Triptych Season 1 Review – Three’s a Crowd in Another Drab Thriller

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Three’s a crowd in another dull thriller, according to Triptych Season 1 Review, first appeared on Ready Steady Cut.

There are no spoilers in this Triptych Season 1 Netflix review.

The thriller on Mexican Netflix

Triptych Season 1 Review and Plot Summary

Triptych is allegedly based on a genuine story, albeit it’s unclear which one it is. The example of three triplets who were split apart at birth and later reunited, which was famously documented in Three Identical Strangers, seems to be the closest analogue, although this isn’t a documentary. It builds an eight-part drama around the allure of a peculiarly strange idea that contains a compelling grain of reality.

The following is that premise: The Mexico City police’s Rebecca, a forensics specialist, discovers a terrible crime scene. That might sound fairly typical in her line of work, but not when the victim is so frighteningly similar to herself. It isn’t very difficult to predict where this is headed because the show’s original non-English title, Triada, relates to things being in triplicate; nonetheless, a monotonous presentation doesn’t help.

Everything has been seen before. Following the setup, we enter a procedural inquiry where new details are discovered, red herrings are pursued, and things start to get a little strange. Whatever was initially genuine about the plot is somewhat obscured by the tropes of the genre, with Trilogy more closely mimicking Orphan Blackmore than anything else.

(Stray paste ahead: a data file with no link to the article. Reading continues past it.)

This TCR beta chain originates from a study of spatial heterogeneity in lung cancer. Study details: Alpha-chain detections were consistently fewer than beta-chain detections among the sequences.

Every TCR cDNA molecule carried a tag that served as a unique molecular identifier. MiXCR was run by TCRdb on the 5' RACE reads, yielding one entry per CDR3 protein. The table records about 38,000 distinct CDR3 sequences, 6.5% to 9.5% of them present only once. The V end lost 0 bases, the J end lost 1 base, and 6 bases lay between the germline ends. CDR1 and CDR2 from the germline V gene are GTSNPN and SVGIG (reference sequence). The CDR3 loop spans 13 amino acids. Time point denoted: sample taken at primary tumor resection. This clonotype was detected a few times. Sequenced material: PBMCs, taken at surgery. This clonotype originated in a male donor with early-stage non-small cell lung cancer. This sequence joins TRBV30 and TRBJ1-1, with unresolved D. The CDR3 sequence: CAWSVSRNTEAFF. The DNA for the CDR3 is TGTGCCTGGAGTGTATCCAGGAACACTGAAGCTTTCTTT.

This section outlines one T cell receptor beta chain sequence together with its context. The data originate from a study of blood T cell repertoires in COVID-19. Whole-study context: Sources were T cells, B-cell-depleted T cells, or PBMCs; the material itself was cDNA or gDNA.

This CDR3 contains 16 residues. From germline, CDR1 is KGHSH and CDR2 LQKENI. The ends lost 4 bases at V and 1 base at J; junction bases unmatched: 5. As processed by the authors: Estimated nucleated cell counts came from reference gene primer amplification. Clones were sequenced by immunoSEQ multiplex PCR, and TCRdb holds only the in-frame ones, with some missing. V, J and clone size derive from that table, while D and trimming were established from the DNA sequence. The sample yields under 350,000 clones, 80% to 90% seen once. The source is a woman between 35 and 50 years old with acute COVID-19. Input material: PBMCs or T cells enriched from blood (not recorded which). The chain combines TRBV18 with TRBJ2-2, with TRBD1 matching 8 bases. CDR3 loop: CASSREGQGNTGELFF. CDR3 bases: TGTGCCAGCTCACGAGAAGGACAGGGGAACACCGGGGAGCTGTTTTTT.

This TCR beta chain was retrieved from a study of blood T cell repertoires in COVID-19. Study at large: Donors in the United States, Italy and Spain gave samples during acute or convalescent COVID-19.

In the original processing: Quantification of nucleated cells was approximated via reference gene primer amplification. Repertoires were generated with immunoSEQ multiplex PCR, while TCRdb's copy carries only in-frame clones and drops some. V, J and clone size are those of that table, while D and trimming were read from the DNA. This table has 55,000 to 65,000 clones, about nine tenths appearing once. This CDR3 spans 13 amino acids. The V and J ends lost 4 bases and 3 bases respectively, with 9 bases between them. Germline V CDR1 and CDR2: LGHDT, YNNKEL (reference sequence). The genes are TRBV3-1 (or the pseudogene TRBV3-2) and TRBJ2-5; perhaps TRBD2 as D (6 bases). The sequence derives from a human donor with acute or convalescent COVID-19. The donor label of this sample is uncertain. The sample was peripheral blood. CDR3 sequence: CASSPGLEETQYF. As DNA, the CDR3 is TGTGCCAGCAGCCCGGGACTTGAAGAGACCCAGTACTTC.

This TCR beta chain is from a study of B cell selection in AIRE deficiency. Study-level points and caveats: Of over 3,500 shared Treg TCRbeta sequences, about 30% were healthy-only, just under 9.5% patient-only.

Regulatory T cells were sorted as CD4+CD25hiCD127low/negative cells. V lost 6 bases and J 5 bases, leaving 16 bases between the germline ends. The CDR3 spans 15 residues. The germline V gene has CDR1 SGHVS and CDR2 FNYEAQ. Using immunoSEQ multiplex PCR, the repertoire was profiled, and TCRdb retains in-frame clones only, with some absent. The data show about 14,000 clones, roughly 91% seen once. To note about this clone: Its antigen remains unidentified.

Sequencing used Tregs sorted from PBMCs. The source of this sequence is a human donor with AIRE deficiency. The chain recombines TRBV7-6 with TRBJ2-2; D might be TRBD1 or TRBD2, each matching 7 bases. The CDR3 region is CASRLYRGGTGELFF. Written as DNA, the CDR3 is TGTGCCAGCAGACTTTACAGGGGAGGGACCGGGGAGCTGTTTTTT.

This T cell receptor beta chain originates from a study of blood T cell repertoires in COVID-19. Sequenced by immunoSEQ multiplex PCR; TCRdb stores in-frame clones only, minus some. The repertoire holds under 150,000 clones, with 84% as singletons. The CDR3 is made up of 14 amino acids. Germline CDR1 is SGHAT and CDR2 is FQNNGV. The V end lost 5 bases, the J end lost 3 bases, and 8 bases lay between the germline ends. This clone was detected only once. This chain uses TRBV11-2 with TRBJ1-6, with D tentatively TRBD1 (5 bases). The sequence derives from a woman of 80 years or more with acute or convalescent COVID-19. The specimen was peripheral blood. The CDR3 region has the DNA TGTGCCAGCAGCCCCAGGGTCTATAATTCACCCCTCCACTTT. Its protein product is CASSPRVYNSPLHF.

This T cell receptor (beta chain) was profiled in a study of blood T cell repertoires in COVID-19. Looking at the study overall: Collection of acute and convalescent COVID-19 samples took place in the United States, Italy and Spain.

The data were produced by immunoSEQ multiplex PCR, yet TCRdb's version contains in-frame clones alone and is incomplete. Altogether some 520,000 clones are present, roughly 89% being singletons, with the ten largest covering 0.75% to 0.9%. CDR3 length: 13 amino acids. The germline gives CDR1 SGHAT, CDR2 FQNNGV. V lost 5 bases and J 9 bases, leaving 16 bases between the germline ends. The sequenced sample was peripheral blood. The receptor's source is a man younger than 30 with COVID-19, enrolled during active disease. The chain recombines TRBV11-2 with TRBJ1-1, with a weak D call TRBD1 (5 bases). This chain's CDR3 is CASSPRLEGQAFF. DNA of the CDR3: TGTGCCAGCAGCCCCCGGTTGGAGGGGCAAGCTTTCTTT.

Also Read: Where Was Perfect Match on Netflix Filmed?

Is Triptych Good?

The output is satisfactory. Although there is a minor tendency to lose sight of the main subject in favour of telenovela-style melodramatics, and the real-life basis is handled very cynically, and not really to any lasting impact, the acting is generally respectable and the execution is strong. Who Killed Sara? star Maite Perroni carries the bulk of the narrative weight, and she does so in a competent and versatile starring role.

But it’s really a standout feature. As the story goes on, the aforementioned melodramatics threaten to overpower the plot and surround Perroni with less fascinating people and bad performances. This, like many thrillers, operates on the principle of raising a question and delaying providing the audience with the solution. For the majority of viewers, this should be sufficient to maintain their interest throughout the entire film (episodes run around 45 minutes, mostly, so it isn t the heaviest binge.) Although the finale might not be viewed as very satisfying, and the plot wanders along the way, it is unclear whether they will receive a return on their investment.

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